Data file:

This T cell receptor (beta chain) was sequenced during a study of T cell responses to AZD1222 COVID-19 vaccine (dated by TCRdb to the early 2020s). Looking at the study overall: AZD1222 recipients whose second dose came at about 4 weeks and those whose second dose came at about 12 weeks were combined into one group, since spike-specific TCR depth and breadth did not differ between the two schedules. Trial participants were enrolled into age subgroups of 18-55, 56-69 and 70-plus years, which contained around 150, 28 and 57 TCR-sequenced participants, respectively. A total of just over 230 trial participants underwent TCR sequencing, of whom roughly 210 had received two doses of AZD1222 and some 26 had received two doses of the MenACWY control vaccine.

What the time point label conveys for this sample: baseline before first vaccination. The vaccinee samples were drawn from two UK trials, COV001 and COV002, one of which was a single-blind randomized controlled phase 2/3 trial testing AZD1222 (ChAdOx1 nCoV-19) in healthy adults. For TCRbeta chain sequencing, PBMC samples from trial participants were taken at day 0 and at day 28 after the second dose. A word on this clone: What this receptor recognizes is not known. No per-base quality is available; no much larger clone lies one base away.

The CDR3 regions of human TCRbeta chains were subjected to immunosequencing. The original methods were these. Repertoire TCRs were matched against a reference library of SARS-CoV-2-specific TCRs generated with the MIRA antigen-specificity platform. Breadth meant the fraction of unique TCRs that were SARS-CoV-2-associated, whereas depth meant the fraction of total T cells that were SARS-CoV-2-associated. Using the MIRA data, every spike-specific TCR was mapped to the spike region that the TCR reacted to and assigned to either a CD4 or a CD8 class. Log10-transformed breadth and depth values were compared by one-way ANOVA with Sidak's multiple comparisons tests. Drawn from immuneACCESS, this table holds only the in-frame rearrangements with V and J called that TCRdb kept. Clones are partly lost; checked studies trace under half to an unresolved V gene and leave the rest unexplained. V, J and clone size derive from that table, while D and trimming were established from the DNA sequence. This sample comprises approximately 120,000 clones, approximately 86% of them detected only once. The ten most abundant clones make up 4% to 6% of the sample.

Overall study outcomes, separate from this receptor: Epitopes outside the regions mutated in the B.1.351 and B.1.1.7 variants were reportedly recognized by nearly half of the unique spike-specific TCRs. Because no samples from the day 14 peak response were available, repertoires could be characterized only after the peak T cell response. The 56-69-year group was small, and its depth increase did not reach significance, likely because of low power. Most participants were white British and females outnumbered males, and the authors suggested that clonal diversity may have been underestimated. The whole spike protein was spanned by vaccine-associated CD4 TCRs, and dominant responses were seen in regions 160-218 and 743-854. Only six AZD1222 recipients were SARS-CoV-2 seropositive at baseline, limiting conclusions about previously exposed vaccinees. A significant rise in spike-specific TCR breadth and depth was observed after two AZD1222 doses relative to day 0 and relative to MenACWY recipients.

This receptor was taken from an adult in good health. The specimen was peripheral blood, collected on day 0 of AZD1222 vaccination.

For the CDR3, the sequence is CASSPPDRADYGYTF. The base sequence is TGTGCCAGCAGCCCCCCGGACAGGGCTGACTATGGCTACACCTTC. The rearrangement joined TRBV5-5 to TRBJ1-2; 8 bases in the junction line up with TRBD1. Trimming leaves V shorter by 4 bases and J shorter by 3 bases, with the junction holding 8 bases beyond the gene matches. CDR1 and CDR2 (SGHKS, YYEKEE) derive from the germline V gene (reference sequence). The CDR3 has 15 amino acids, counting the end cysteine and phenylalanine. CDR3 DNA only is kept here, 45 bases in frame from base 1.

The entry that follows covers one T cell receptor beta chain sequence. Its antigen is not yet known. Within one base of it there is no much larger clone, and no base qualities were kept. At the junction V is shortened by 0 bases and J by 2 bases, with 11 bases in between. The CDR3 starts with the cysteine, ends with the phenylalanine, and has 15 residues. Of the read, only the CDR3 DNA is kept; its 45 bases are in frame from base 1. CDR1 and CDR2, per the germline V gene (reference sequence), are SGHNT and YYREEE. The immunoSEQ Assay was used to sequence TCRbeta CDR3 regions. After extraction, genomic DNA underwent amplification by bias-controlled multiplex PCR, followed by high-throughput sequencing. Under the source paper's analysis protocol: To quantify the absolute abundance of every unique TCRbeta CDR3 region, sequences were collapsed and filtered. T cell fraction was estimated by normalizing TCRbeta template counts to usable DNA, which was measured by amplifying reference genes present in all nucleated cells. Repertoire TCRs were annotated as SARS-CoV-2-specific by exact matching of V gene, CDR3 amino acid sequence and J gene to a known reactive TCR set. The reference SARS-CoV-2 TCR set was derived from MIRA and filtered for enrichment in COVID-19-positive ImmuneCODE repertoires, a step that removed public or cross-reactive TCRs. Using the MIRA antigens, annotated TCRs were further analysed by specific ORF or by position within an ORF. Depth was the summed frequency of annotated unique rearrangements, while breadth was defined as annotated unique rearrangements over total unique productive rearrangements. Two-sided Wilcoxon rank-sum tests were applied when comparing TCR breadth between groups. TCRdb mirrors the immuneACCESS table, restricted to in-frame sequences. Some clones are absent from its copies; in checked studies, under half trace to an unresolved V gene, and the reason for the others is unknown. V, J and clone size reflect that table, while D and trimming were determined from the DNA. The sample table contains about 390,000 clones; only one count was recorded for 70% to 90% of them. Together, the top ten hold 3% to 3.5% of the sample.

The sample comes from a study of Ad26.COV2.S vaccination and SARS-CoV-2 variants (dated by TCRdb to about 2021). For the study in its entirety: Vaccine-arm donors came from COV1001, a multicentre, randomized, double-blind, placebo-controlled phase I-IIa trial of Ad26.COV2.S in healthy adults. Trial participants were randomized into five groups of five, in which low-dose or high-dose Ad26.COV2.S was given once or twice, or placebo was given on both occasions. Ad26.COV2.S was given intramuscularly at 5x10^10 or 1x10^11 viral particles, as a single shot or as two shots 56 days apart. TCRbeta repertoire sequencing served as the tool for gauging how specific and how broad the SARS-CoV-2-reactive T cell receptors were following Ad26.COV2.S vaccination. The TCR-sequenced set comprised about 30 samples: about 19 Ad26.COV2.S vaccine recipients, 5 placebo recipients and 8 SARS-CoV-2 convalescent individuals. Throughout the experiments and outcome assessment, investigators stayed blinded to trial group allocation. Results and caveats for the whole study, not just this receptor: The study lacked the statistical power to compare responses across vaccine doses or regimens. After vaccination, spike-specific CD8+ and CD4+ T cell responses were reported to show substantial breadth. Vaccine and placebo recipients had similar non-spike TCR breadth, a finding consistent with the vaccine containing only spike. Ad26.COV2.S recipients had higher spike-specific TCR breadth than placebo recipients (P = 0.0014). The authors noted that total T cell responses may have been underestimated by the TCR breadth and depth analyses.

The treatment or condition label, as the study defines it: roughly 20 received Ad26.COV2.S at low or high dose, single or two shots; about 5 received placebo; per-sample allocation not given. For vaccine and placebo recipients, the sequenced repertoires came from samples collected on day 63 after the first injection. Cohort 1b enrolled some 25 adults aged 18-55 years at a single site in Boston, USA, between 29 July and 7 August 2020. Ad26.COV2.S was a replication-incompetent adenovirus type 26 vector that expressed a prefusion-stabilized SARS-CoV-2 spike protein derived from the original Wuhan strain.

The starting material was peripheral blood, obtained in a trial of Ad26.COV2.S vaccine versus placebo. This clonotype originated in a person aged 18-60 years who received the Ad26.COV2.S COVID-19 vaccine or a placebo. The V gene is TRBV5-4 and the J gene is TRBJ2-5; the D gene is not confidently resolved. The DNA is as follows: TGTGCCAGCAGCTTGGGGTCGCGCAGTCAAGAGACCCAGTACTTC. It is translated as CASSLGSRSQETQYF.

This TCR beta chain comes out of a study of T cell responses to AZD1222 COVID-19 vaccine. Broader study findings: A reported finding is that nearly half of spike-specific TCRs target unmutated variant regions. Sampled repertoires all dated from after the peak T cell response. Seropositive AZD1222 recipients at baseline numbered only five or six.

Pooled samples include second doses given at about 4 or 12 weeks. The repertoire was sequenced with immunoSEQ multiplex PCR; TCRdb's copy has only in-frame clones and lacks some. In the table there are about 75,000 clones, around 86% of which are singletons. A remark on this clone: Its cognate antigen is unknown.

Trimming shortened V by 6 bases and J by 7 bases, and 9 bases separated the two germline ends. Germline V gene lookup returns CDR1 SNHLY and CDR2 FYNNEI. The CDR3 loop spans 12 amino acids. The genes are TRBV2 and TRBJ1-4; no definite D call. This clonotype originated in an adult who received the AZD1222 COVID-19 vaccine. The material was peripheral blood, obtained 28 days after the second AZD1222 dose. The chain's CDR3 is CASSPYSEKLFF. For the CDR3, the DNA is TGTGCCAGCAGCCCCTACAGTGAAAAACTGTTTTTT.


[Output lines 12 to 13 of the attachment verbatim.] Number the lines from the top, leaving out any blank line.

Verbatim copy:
Pooled samples include second doses given at about 4 or 12 weeks. The repertoire was sequenced with immunoSEQ multiplex PCR; TCRdb's copy has only in-frame clones and lacks some. In the table there are about 75,000 clones, around 86% of which are singletons. A remark on this clone: Its cognate antigen is unknown.

Trimming shortened V by 6 bases and J by 7 bases, and 9 bases separated the two germline ends. Germline V gene lookup returns CDR1 SNHLY and CDR2 FYNNEI. The CDR3 loop spans 12 amino acids. The genes are TRBV2 and TRBJ1-4; no definite D call. This clonotype originated in an adult who received the AZD1222 COVID-19 vaccine. The material was peripheral blood, obtained 28 days after the second AZD1222 dose. The chain's CDR3 is CASSPYSEKLFF. For the CDR3, the DNA is TGTGCCAGCAGCCCCTACAGTGAAAAACTGTTTTTT.